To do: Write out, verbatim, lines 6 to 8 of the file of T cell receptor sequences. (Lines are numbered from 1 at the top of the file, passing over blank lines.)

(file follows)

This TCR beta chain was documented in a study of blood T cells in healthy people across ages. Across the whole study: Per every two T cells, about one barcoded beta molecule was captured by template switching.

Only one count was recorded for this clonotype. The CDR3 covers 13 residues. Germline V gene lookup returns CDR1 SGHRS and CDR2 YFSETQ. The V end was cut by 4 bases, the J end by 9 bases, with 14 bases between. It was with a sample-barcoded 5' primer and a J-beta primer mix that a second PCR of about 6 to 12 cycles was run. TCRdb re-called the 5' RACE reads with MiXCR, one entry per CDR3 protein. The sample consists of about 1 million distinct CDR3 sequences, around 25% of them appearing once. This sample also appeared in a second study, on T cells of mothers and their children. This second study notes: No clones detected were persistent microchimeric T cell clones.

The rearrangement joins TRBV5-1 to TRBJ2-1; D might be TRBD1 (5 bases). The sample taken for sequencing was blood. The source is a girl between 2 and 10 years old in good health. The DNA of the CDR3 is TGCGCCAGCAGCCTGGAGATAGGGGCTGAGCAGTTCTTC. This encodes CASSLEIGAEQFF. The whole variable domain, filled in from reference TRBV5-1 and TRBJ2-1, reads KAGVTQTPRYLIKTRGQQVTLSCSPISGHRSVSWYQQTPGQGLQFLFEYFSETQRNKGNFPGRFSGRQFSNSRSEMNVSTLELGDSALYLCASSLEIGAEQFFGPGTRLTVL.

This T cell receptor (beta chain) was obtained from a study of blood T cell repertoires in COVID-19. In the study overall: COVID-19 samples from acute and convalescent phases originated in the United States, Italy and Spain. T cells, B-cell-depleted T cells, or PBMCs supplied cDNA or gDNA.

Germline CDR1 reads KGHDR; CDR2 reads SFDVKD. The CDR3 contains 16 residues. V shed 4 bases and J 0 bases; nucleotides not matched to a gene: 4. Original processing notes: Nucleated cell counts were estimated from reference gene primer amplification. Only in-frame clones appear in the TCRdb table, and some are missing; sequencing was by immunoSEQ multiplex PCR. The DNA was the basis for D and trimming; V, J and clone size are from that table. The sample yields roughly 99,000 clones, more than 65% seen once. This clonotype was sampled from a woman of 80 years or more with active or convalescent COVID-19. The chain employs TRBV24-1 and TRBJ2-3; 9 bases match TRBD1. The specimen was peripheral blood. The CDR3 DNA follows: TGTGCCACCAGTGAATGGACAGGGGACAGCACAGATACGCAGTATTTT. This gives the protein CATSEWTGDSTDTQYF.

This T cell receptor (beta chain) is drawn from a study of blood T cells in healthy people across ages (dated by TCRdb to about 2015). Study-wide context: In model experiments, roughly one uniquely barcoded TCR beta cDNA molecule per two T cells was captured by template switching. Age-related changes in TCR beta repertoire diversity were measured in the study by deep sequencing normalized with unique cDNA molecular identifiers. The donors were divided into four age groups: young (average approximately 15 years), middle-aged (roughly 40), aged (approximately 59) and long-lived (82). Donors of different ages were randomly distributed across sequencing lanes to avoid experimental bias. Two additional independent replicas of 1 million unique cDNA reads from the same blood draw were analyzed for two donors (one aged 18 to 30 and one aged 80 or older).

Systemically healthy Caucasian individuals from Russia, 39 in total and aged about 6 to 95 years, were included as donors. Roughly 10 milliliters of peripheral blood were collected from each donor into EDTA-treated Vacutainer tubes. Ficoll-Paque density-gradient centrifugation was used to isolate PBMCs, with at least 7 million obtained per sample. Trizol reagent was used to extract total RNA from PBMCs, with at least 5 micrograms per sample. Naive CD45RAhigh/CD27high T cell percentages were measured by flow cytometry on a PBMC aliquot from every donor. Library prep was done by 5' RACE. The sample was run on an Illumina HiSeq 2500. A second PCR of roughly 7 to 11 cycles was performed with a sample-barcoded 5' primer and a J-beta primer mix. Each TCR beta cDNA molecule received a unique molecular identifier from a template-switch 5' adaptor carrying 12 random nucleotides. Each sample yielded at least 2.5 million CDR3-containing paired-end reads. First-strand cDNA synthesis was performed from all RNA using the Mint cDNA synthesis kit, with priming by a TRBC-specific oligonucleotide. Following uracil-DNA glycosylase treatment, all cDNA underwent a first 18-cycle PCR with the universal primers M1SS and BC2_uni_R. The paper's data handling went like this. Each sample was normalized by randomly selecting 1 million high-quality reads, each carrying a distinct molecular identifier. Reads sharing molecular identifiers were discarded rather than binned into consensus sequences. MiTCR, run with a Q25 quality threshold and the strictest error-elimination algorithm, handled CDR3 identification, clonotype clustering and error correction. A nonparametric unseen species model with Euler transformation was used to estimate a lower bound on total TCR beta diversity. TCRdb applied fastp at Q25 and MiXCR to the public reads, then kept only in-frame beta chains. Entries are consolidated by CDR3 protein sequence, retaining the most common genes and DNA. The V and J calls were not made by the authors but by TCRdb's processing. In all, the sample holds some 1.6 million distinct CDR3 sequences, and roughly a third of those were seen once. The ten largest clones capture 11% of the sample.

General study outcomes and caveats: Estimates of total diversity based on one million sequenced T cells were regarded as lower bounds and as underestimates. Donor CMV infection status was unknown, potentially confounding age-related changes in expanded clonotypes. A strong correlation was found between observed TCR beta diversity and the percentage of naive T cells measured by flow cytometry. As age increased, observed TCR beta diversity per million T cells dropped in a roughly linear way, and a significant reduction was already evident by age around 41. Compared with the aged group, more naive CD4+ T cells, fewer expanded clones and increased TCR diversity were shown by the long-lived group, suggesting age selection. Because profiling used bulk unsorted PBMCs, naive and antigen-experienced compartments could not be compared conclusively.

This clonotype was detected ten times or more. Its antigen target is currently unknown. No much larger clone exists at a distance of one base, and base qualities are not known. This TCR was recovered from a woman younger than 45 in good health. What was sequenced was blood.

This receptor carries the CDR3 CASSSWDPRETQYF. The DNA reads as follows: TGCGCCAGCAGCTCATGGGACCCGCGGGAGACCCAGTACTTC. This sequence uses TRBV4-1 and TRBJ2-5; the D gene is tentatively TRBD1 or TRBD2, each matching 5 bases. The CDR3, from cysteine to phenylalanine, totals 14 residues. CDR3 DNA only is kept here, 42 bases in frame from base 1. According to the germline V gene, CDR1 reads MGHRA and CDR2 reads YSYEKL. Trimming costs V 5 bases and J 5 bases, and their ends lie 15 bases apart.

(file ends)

This T cell receptor (beta chain) is drawn from a study of blood T cells in healthy people across ages (dated by TCRdb to about 2015). Study-wide context: In model experiments, roughly one uniquely barcoded TCR beta cDNA molecule per two T cells was captured by template switching. Age-related changes in TCR beta repertoire diversity were measured in the study by deep sequencing normalized with unique cDNA molecular identifiers. The donors were divided into four age groups: young (average approximately 15 years), middle-aged (roughly 40), aged (approximately 59) and long-lived (82). Donors of different ages were randomly distributed across sequencing lanes to avoid experimental bias. Two additional independent replicas of 1 million unique cDNA reads from the same blood draw were analyzed for two donors (one aged 18 to 30 and one aged 80 or older).

Systemically healthy Caucasian individuals from Russia, 39 in total and aged about 6 to 95 years, were included as donors. Roughly 10 milliliters of peripheral blood were collected from each donor into EDTA-treated Vacutainer tubes. Ficoll-Paque density-gradient centrifugation was used to isolate PBMCs, with at least 7 million obtained per sample. Trizol reagent was used to extract total RNA from PBMCs, with at least 5 micrograms per sample. Naive CD45RAhigh/CD27high T cell percentages were measured by flow cytometry on a PBMC aliquot from every donor. Library prep was done by 5' RACE. The sample was run on an Illumina HiSeq 2500. A second PCR of roughly 7 to 11 cycles was performed with a sample-barcoded 5' primer and a J-beta primer mix. Each TCR beta cDNA molecule received a unique molecular identifier from a template-switch 5' adaptor carrying 12 random nucleotides. Each sample yielded at least 2.5 million CDR3-containing paired-end reads. First-strand cDNA synthesis was performed from all RNA using the Mint cDNA synthesis kit, with priming by a TRBC-specific oligonucleotide. Following uracil-DNA glycosylase treatment, all cDNA underwent a first 18-cycle PCR with the universal primers M1SS and BC2_uni_R. The paper's data handling went like this. Each sample was normalized by randomly selecting 1 million high-quality reads, each carrying a distinct molecular identifier. Reads sharing molecular identifiers were discarded rather than binned into consensus sequences. MiTCR, run with a Q25 quality threshold and the strictest error-elimination algorithm, handled CDR3 identification, clonotype clustering and error correction. A nonparametric unseen species model with Euler transformation was used to estimate a lower bound on total TCR beta diversity. TCRdb applied fastp at Q25 and MiXCR to the public reads, then kept only in-frame beta chains. Entries are consolidated by CDR3 protein sequence, retaining the most common genes and DNA. The V and J calls were not made by the authors but by TCRdb's processing. In all, the sample holds some 1.6 million distinct CDR3 sequences, and roughly a third of those were seen once. The ten largest clones capture 11% of the sample.

General study outcomes and caveats: Estimates of total diversity based on one million sequenced T cells were regarded as lower bounds and as underestimates. Donor CMV infection status was unknown, potentially confounding age-related changes in expanded clonotypes. A strong correlation was found between observed TCR beta diversity and the percentage of naive T cells measured by flow cytometry. As age increased, observed TCR beta diversity per million T cells dropped in a roughly linear way, and a significant reduction was already evident by age around 41. Compared with the aged group, more naive CD4+ T cells, fewer expanded clones and increased TCR diversity were shown by the long-lived group, suggesting age selection. Because profiling used bulk unsorted PBMCs, naive and antigen-experienced compartments could not be compared conclusively.